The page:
April 2, 2011
"Isolation Units within U.S. Prisons: A Panel Discussion"
The title of this post is the name of an event sponsored by the Center for Constitutional Rights taking place in San Francisco early next week. The details can be found in a flier available for download below, and here is how the event is being described:
A diverse group of leading experts will discuss the ramifications of solitary confinement and experimental isolation units in the prison system. Panelists will also examine critical issues affecting theprison population, including prisoners’ rights, racial and religious profiling, and government misconduct.
April 2, 2011 at 10:23 AM | Permalink
TrackBack URL for this entry:
Listed below are links to weblogs that reference "Isolation Units within U.S. Prisons: A Panel Discussion":
"A diverse group of leading experts will discuss..."
Diverse in what sense? In representing anything other than the convicts' point of view?
Not hardly. "Diversity" is all the thing in liberal circles these days, except for viewpoint diversity -- you know, like having a dissenting voice. At that point, "diversity" goes out the window, and every speaker is there to toe the party line.
Posted by: Bill Otis | Apr 2, 2011 3:50:06 PM
"Experimental Isolation Units?" Oh, that must be CCR's epithet for the BOP's Communication Management Units. CCR's lawsuit was dismissed as to First, Fifth, and 8th Amedment claims, (by D.D.C., no less) and is being allowed to move forward only on shaky claims of retaliation against 2 inmates there, and a general procedural due process issue. Of course, you can rile up so many more people, get more press coverage, and raise more funds by falsely referring to them as "experiments in social isolation."
Posted by: anon | Apr 2, 2011 4:09:13 PM
CMU's are an insane BOP program where they lock prisoners that they deem dangerous to communicate with the outside in a special place where they get 1 letter per week, 1 phone call per week and 1 visit per month (non-contact through glass). It was Bush proposal for terrorist suspects, but is administered by the BOP that has no due process requirement before locking up someone in one of them.
Posted by: fixnrlaws | Apr 3, 2011 3:00:04 PM
Experimental isolation? What is the control?
Posted by: John Neff | Apr 3, 2011 6:38:26 PM
Fixn, on the facts relating to conditions of confinement and communication, you are simply absolutely wrong.
Posted by: anon | Apr 4, 2011 6:57:19 PM
There are several different sorts of segregation systems in use by the BOP - not to mention the various DOCs. They, all of them, deserve review on a number of grounds. Having been subjected to several different styles of "Seg." and knowing about anecdotally as well as from study of the subject, I wonder how many, if any of the "diverse group" have ever been in "Seg"...or persons responding to this post by Prof. Berman. "Seg" can and does range from mild to horrific...depends. I shall look forward to the results of the conference. Hopefully it won't be a "sex manual written by virgins" sort of thing.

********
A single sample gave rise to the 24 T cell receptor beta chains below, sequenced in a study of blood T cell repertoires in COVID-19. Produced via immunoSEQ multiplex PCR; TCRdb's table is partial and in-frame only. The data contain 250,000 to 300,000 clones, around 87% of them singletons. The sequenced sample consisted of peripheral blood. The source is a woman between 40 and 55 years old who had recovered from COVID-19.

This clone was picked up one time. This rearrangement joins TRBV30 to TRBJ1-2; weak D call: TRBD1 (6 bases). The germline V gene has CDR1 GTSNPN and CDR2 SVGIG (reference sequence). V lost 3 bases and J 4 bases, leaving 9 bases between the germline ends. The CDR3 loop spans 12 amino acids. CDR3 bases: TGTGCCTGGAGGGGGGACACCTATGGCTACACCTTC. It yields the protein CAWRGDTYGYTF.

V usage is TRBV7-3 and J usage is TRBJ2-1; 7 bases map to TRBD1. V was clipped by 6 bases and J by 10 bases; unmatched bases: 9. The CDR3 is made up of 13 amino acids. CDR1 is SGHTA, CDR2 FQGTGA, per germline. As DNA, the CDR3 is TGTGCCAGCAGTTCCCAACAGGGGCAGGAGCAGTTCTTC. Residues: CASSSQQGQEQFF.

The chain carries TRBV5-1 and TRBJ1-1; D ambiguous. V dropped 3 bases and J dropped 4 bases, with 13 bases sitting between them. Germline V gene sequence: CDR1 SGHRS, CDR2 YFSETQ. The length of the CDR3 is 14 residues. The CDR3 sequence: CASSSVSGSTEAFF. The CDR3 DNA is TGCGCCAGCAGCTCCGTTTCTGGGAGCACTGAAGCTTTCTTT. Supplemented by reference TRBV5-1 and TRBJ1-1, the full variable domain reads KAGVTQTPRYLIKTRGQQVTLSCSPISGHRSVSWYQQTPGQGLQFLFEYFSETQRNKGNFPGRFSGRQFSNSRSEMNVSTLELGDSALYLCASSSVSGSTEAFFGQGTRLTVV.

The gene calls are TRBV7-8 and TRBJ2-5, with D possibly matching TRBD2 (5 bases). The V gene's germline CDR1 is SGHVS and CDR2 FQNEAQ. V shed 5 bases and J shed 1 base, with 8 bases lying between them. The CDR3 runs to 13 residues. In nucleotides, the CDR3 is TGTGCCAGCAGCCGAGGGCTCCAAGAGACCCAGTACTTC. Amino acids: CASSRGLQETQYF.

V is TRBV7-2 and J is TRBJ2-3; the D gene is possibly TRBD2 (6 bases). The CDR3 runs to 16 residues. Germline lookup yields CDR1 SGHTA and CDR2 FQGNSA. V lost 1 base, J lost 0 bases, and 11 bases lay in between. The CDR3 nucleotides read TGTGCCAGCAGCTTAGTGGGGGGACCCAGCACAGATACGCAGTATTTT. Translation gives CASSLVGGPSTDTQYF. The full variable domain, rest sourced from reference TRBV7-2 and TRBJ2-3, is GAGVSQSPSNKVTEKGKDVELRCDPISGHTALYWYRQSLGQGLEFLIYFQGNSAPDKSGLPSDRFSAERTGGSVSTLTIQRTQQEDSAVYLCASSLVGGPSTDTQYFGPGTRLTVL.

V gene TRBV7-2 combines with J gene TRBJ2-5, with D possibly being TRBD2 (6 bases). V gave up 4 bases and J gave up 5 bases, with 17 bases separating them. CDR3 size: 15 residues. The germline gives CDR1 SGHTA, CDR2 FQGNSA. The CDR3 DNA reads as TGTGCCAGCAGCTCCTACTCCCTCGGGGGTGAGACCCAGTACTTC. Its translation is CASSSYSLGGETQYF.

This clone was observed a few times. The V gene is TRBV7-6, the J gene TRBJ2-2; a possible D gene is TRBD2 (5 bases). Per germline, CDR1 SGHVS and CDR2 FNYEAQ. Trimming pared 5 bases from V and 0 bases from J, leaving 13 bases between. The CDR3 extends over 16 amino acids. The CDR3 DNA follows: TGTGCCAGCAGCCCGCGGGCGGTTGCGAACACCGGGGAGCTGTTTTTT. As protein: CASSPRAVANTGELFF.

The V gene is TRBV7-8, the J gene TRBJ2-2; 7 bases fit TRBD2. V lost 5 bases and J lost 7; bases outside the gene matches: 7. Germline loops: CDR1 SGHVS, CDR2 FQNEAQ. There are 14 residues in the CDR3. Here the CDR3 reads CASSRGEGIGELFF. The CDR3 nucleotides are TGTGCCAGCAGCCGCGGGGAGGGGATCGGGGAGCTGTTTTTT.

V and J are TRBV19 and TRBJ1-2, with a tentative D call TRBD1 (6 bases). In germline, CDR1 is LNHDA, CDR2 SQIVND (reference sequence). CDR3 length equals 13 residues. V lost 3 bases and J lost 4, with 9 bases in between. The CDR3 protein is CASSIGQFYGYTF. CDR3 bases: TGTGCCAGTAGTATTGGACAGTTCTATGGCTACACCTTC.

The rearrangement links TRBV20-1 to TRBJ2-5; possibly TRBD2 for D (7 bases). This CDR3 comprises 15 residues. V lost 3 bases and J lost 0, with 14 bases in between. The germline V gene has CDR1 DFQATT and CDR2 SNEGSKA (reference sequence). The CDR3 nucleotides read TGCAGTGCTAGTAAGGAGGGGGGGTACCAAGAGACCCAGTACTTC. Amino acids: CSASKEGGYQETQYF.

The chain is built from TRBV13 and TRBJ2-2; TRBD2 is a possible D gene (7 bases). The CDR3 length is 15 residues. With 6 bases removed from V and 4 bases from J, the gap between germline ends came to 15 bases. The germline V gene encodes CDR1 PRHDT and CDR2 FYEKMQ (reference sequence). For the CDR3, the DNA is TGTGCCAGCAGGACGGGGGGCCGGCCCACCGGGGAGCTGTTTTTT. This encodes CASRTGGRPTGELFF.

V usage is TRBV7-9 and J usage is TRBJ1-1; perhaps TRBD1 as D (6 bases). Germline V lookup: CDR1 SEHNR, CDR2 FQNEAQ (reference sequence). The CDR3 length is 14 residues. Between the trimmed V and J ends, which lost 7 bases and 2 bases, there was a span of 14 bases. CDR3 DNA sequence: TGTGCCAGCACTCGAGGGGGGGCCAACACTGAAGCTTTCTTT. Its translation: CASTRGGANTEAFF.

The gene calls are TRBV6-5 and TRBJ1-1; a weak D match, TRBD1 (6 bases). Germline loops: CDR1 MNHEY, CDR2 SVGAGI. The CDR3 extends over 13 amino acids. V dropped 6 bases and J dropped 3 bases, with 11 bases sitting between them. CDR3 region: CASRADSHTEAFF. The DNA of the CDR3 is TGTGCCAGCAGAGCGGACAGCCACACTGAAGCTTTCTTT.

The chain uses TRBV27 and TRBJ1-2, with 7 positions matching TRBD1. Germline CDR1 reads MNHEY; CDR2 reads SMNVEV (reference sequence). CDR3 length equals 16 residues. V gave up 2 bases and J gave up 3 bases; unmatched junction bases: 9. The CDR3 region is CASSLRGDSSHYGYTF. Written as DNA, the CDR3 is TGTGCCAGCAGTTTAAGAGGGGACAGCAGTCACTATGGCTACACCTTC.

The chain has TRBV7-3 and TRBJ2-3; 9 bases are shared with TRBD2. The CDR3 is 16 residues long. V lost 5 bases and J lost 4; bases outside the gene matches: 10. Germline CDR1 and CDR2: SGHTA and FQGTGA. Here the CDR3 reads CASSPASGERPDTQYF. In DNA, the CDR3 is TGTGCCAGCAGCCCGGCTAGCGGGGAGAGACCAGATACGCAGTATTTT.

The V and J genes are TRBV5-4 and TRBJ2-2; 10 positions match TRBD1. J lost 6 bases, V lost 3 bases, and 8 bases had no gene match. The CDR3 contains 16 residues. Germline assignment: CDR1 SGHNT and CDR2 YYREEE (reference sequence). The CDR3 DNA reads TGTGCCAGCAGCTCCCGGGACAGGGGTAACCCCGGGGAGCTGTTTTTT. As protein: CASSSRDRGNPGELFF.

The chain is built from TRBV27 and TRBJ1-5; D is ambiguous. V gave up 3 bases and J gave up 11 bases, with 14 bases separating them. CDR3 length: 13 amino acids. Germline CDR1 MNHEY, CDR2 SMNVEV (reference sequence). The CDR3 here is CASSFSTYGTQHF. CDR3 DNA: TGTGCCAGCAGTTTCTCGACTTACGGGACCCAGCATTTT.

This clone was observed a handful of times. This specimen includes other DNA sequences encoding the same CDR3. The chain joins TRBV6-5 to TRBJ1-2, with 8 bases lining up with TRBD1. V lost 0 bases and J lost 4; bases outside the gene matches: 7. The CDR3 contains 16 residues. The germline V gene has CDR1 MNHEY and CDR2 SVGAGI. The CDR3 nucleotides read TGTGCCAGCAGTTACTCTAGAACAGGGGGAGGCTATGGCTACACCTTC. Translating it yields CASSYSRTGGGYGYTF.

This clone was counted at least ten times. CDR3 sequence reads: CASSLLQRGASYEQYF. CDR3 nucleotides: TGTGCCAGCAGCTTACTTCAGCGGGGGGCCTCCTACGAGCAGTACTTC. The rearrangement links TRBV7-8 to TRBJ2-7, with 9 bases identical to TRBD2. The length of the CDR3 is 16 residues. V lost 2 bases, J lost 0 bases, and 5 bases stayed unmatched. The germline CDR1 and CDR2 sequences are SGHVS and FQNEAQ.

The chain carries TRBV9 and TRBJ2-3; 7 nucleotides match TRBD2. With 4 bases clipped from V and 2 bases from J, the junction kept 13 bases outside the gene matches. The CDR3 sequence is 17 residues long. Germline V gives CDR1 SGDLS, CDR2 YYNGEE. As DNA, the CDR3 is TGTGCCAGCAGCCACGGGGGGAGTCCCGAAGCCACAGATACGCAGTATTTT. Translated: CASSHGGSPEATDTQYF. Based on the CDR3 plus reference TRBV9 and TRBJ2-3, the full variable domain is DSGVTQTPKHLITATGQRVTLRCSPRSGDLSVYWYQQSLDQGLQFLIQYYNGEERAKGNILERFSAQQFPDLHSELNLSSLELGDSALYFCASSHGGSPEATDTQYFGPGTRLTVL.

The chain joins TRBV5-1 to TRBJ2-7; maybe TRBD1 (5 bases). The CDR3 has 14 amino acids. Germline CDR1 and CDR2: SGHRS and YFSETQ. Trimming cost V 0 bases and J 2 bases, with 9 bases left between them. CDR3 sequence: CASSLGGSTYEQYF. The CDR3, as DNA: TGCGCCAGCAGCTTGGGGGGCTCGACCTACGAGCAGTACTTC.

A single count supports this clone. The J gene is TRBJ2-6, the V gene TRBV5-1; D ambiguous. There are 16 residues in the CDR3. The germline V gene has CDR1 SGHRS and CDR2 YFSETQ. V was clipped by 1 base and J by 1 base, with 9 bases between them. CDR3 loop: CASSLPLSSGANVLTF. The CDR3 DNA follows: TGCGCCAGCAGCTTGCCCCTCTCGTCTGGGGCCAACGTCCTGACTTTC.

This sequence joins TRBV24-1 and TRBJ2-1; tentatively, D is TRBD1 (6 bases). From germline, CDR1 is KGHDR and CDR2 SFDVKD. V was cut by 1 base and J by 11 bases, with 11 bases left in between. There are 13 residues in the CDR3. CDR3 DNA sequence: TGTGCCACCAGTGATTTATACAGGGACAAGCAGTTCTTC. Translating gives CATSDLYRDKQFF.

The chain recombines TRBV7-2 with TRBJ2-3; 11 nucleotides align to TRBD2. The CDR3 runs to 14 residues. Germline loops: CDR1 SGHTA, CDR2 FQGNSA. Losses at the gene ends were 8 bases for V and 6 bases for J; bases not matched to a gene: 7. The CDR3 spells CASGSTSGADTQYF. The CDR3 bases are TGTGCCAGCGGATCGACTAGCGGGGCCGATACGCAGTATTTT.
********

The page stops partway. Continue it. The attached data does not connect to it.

Posted by: Tim Rudisill | Apr 5, 2011 11:28:49 AM
The panel included speakers who were academics on the history of supermaxes, clinical psychiatrist who has extensively studied the health effects of such confinement, a leader of of a community group who has seen the impact of this confinement on her constituents, and a former prisoner who spent 11 months in solitary right before being released into the street. The term diversity obviously can be applied to many different factors; these speakers came from a variety of different disciplines, very different professions in practice and different exposure and experiences on this issue.
Posted by: anon | Apr 6, 2011 11:06:48 AM
Anon, while I am sure that this group meant well and attempted to address the issues as best they might - and I do applaud their efforts - forgive me if I am somewhat hesitant to endorse them. One individual with some experience of one sort of seg? Hardly a sufficient experiential base. Wouldn't you agree? There are too many sorts of seg and too many ways it may be utilized to be satisfied with the "diverseness" of this group. But, a start nonetheless.
Posted by: Tim Rudisill | Apr 7, 2011 7:27:25 AM
Tim, many present expressed that it was a varied panel with information from different perspectives on an issue that quite simply is rarely discussed in a community forum and in a variety that they never hear anywhere else, in one place. Also, to be sure, the breadth of experience of the panelists is not (appropriately) detailed in this blog, but it's a fact that several individuals on the panels have hundreds of hours of experience with those in isolation units all over the country.
Some of the best resources on this issue, official or not,leave out the experiences of prisoners in certain locations, types of isolation units, types of facilities, women prisoners' isolation, disabled prisoners, etc, in isolation, which can be markedly different from others. However, some are excellent resources and are of great benefit to understanding the commonalities that exist among types of isolation, its history in penal facilities,its purposes, and its effects. (An example might be Atul Gawande's piece in the New Yorker). This panel was one of the most diverse forums I have seen in presenting information on distinct types of isolation units across the U.S. So I believe it should actually be noted for that, and as someone who attended the event, have to disagree with you.
Posted by: anon | Apr 7, 2011 12:33:05 PM
Thanks for your share,thanks a lot.Good luck!
Posted by: Big pony | Apr 11, 2011 6:00:29 AM